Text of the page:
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6 Finesse Worm Techniques

6 Finesse Worm Techniques You Must Know

When some anglers think of finesse worms they think sissy baits, something suitable only for a rank amateur who can't catch a bass any other way. Those who hold that opinion might want to take note, however. No less an angler than Kevin VanDam regularly fishes with them. In fact, they're his ­go-to bait when the bite gets tough and he needs fish in his livewell.

 We asked for his six best techniques for these plastics. Here's what he had to say:



A shaky head jig, rigged with a straight-tail finesse worm, is the No. 1 co-angler bait in the nation. I guarantee you there's nothing better you can throw when you're in the back of the boat, and a lot of times when you're in the front. This setup will catch bass when nothing else works.

 Rig it straight so that your worm tends to drift upward, away from the weight of the shaky head. Shake it around a little bit and occasionally lift it off the bottom. This rig is good anywhere there's a relatively clean, hard bottom — shallow or deep, clear or muddy water. Keep it away from brush and heavy grass— it'll hang.

 Your tackle choice is optional. You can fish a shaky head on baitcasting or open-faced spinning tackle. I always use a Strike King Tour Grade Shaky Head. It's the best. Adjust the weight of the head according to conditions.

 By midsummer, my new Strike King KVD Finesse Worms should be on the market. They're part of our Perfect Plastics line and will be offered in 5-inch and 6 1/2-inch versions. The 5-inch model will give you a more subtle presentation. The 6 1/2-inch model has more action. There'll be a color choice that's suitable for any venue.



This is an excellent rig if you're fishing around docks or heavy brush. My standard presentation is to rig Texas style with a No. 2 Mustad Drop Shot Light Wire Hook and a 5-inch worm. That's a good compromise between making a weedless bait and getting the action you need.

 For smallmouth, especially in the Great Lakes, a wacky rig seems to do a little better. I hook the worm through the egg sack.

 I adjust my tackle and weight to match conditions. The tougher the bite, the more I downsize. The hotter the bite or the bigger the fish, the more I upsize my tackle. It's a decision you'll have to make based on experience and the water you're fishing.



 Rig it Texas style through the head of the worm with a Mustad Ultra Lock Offset Wire Worm Hook. Use a short leader if you want a soft and subtle presentation. Lengthen your leader for more action.

 This rig is especially useful during post-frontal conditions when the sky is high and clear. I typically fish this rig over flats when I'm looking for scattered bass that are off their bite.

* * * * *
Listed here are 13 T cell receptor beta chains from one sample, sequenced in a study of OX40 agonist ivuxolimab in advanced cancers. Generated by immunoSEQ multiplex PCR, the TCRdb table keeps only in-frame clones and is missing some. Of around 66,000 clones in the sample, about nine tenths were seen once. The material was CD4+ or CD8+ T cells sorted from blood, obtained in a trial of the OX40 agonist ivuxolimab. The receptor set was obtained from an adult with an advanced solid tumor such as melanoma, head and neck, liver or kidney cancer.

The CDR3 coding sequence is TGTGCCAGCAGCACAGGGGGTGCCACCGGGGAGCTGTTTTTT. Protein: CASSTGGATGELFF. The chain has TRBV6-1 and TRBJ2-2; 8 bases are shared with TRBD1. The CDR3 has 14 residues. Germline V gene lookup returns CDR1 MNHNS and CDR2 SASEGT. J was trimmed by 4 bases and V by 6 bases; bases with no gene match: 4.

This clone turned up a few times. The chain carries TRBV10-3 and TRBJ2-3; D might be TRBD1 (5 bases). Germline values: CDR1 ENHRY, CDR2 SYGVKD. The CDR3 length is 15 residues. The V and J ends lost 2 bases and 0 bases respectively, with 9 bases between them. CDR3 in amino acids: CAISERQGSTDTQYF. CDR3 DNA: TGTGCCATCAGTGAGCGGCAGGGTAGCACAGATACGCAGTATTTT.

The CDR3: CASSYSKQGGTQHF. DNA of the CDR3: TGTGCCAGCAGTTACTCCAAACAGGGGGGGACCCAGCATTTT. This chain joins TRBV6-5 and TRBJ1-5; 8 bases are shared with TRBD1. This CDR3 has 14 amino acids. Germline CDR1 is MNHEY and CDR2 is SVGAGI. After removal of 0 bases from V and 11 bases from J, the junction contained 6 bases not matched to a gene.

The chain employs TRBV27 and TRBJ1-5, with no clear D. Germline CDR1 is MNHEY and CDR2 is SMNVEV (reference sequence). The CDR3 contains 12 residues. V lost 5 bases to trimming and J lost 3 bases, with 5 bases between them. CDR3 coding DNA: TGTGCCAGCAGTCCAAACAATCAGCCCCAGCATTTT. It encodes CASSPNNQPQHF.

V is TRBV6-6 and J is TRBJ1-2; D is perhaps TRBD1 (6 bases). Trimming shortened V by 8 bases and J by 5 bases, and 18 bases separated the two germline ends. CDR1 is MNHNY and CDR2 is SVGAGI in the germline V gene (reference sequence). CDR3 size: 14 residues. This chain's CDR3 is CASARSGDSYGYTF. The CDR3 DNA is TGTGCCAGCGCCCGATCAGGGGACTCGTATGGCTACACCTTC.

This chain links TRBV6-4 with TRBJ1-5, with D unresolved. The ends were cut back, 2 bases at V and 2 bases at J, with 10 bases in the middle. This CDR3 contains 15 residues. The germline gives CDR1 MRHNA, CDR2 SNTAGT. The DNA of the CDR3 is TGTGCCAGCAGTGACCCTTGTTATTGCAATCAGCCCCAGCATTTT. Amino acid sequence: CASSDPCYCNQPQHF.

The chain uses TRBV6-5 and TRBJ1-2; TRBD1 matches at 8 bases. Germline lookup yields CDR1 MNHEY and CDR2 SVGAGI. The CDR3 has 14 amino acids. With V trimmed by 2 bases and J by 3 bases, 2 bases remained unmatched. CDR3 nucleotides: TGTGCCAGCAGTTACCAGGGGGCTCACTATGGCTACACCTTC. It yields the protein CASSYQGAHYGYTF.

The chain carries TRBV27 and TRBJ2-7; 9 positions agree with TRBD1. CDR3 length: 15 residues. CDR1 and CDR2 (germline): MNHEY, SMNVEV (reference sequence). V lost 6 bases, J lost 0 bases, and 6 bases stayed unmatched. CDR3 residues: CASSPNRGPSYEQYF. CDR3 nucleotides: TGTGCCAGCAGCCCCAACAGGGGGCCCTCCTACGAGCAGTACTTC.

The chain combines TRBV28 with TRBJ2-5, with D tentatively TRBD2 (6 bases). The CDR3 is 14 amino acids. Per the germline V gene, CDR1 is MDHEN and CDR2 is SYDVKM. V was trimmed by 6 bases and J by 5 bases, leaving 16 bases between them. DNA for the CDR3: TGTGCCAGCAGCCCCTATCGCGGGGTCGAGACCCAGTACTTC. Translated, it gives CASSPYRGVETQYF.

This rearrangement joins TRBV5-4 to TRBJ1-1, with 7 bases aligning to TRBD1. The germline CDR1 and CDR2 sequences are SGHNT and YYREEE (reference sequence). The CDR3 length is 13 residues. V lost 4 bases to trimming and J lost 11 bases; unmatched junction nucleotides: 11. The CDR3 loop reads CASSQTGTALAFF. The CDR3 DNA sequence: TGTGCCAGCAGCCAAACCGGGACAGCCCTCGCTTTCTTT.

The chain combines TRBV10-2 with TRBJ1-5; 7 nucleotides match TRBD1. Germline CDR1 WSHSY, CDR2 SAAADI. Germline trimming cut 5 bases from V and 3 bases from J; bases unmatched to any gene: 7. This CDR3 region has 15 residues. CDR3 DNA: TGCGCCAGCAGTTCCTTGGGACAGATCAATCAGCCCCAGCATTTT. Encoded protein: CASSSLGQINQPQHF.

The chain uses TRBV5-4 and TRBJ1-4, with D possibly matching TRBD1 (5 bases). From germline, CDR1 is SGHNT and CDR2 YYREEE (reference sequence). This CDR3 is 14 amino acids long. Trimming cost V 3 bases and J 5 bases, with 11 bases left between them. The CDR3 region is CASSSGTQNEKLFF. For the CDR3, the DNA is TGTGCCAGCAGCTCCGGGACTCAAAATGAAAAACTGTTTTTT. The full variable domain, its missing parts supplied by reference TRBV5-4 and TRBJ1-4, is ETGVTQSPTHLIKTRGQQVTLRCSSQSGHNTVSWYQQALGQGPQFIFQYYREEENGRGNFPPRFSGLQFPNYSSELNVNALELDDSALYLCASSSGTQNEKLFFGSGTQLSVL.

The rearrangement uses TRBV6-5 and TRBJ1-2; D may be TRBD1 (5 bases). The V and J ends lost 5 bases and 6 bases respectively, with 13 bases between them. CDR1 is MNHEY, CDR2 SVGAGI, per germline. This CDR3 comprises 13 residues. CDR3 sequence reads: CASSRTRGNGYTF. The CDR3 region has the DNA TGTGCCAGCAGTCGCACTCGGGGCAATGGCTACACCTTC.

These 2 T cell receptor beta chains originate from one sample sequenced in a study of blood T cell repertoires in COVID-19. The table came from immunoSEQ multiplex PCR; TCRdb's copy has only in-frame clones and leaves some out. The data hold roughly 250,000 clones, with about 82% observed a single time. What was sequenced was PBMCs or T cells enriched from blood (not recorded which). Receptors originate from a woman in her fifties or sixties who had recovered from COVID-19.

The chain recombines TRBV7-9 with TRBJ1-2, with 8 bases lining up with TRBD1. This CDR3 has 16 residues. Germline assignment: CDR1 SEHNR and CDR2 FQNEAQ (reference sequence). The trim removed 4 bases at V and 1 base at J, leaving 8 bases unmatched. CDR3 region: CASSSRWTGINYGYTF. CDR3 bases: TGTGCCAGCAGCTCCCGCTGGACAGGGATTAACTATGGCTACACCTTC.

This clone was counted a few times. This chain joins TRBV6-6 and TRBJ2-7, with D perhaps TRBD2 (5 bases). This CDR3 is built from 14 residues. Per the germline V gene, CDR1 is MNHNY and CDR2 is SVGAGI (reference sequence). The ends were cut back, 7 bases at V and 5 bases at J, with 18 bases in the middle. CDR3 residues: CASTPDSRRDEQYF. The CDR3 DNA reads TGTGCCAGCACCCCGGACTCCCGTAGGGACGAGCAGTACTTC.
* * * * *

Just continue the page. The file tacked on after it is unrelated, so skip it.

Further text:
Adjust your weight — I prefer a Mojo-style sinker — according to the conditions. In 5-feet-deep water I'll typically use a 1/2-ounce sinker and 14-pound-test Bass Pro Shops XPS Fluorocarbon line. Deep water and wind call for more weight. Shallow water and calm conditions, or an especially tough bite, call for a lighter presentation.



 In the spring I frequently toss a Texas rigged straight-tail worm up in the shallows. Hook it through the head. Twitch it along much like a soft plastic jerkbait. Allow it to sink from time to time if the bite's especially tough.

 At one time my best colors were bright — yellow, white or bubblegum. Recently, however, I've had better success with natural colors — watermelon and green pumpkin. I'm not really sure why. Go with a 6 1/2-inch worm. You want all the action you can get.

 I always use open-faced spinning tackle with this rig and presentation. Eight to 10-pound-test Bass Pro Shops XPS line is about right. My new worms are heavily salted. That makes them heavy enough to cast effectively.



For this spring and fall technique, I Texas rig my worms with light weights. That means a 1/8-ounce sinker most of the time. I have, however, gone as heavy as 3/16 ounce and as light as 1/32 ounce. (This is finesse fishing. You're not trying to break through heavy cover, just through open holes in it.)

 I never peg my weight. I want the worm and the weight to separate. That gives the plastic better action. Better action means more bites with this presentation.

 Use the heaviest baitcasting tackle you can handle. My line is usually 17-pound-test Bass Pro Shops XPS Fluorocarbon line. It takes a little practice to learn to pitch and flip with a light weight and heavy tackle. It's well worth the effort, though. This presentation will often fill your livewell when nothing else can.



This one's as old as dirt, and about that simple. Never­theless, it catches fish today just like it did in the past.

 I like to hook my worm just a little bit up from the center so that the head end is shorter than the tail end. That seems to generate the best action, for me anyway. I use a weighted hook — Mustad makes a really nice one — or I'll insert a small lead nail in the head for better movement.

 This is a target rig that's at its best during, or immediately after, the spawn when the water's clear and the bass are oriented toward specific pieces of cover or structure. Get it as close to bushes or clumps of grass as you possibly can. Then twitch it along for a foot or so before you let it die.